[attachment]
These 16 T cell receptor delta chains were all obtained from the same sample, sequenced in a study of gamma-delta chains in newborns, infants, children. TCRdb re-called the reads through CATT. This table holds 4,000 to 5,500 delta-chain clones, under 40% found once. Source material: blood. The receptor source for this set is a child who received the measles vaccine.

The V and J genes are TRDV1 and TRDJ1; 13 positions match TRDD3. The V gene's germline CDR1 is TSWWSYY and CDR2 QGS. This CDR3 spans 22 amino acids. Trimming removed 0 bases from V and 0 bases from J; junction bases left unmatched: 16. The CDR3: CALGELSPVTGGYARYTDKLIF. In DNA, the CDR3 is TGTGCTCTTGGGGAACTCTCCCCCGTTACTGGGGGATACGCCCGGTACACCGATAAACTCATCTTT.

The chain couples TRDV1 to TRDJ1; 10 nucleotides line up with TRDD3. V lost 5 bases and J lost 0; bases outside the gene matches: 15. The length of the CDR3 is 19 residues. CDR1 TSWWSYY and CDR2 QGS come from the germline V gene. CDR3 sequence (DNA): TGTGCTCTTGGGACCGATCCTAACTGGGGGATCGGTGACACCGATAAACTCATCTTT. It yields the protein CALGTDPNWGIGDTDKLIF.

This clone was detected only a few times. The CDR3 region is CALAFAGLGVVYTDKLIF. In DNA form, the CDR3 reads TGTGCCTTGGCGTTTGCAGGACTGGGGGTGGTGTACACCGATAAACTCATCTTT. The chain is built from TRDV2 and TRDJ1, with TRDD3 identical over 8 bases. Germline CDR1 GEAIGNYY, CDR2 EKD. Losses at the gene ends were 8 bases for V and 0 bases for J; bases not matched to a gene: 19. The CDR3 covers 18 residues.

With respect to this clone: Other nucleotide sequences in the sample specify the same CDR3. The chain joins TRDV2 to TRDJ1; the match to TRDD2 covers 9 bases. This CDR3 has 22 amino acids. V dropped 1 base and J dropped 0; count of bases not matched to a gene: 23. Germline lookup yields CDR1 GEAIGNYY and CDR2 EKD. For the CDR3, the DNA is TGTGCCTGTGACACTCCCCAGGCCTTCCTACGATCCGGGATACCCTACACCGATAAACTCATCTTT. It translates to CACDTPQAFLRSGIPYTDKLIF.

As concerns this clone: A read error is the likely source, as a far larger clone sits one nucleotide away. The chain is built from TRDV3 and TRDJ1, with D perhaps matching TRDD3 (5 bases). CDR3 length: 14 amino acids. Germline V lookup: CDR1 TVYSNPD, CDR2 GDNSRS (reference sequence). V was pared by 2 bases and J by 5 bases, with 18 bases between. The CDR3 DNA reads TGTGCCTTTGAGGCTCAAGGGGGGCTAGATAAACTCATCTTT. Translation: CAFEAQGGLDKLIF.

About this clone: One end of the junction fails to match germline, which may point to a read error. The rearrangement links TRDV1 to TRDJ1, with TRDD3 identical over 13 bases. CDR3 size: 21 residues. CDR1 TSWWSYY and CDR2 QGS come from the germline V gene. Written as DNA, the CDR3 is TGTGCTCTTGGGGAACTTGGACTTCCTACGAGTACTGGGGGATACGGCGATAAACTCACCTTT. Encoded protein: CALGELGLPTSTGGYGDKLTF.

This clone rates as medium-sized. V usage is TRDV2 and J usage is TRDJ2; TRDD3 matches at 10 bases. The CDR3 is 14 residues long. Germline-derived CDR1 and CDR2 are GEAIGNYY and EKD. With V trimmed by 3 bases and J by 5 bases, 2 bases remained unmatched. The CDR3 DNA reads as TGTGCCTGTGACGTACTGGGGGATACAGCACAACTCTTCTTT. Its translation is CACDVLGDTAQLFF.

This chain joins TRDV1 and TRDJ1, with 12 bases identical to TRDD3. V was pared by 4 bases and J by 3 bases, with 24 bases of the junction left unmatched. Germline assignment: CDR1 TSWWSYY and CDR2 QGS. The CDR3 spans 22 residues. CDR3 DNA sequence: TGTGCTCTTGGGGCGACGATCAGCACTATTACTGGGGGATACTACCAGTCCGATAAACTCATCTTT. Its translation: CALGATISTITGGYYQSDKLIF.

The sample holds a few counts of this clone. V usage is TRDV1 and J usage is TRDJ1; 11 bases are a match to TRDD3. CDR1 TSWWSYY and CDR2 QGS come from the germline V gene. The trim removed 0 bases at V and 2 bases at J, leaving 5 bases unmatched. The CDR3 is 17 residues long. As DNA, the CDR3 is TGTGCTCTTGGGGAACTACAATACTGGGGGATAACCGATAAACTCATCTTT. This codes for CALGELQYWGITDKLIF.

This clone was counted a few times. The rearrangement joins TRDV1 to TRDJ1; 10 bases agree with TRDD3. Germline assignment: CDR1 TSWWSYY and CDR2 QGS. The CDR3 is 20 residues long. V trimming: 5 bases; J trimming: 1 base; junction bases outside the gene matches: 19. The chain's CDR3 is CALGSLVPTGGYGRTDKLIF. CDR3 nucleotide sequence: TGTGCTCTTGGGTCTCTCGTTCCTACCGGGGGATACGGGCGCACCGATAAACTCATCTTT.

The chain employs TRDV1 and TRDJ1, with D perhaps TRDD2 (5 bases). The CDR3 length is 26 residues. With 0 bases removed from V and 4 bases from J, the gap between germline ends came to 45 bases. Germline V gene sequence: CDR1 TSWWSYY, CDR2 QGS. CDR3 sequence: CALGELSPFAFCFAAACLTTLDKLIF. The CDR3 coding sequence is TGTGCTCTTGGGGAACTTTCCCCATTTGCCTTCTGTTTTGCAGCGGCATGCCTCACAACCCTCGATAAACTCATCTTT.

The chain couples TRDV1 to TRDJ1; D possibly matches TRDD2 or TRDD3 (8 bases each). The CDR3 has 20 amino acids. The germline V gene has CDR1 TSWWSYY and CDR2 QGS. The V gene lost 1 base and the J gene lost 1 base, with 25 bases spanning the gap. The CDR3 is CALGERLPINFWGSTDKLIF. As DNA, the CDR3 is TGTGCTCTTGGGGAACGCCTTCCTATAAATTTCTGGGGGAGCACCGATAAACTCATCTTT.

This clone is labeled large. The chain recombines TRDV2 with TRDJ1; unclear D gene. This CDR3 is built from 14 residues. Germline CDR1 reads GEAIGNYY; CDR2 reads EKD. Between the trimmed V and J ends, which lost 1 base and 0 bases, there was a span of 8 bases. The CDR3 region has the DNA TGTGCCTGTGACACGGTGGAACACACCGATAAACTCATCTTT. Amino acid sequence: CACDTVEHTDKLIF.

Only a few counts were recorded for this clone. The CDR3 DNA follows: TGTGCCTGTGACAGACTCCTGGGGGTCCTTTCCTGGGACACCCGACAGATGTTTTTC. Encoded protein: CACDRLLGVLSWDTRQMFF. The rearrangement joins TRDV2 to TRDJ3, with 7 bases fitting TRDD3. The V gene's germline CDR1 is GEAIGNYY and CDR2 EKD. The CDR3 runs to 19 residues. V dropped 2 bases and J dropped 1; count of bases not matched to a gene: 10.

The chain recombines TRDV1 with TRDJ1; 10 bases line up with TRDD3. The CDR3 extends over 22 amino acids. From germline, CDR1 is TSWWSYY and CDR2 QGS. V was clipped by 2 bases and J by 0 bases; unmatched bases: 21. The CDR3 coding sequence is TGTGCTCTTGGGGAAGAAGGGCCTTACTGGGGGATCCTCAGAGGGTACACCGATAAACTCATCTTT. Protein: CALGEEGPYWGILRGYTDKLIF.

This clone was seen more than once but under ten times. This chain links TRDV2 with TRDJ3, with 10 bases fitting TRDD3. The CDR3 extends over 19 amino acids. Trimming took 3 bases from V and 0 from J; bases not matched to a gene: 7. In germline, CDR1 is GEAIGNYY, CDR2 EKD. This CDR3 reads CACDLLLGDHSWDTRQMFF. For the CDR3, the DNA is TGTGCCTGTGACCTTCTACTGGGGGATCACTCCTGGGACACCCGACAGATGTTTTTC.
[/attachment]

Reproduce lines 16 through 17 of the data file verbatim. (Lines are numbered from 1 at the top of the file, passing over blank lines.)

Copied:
The chain recombines TRDV1 with TRDJ1; 10 bases line up with TRDD3. The CDR3 extends over 22 amino acids. From germline, CDR1 is TSWWSYY and CDR2 QGS. V was clipped by 2 bases and J by 0 bases; unmatched bases: 21. The CDR3 coding sequence is TGTGCTCTTGGGGAAGAAGGGCCTTACTGGGGGATCCTCAGAGGGTACACCGATAAACTCATCTTT. Protein: CALGEEGPYWGILRGYTDKLIF.

This clone was seen more than once but under ten times. This chain links TRDV2 with TRDJ3, with 10 bases fitting TRDD3. The CDR3 extends over 19 amino acids. Trimming took 3 bases from V and 0 from J; bases not matched to a gene: 7. In germline, CDR1 is GEAIGNYY, CDR2 EKD. This CDR3 reads CACDLLLGDHSWDTRQMFF. For the CDR3, the DNA is TGTGCCTGTGACCTTCTACTGGGGGATCACTCCTGGGACACCCGACAGATGTTTTTC.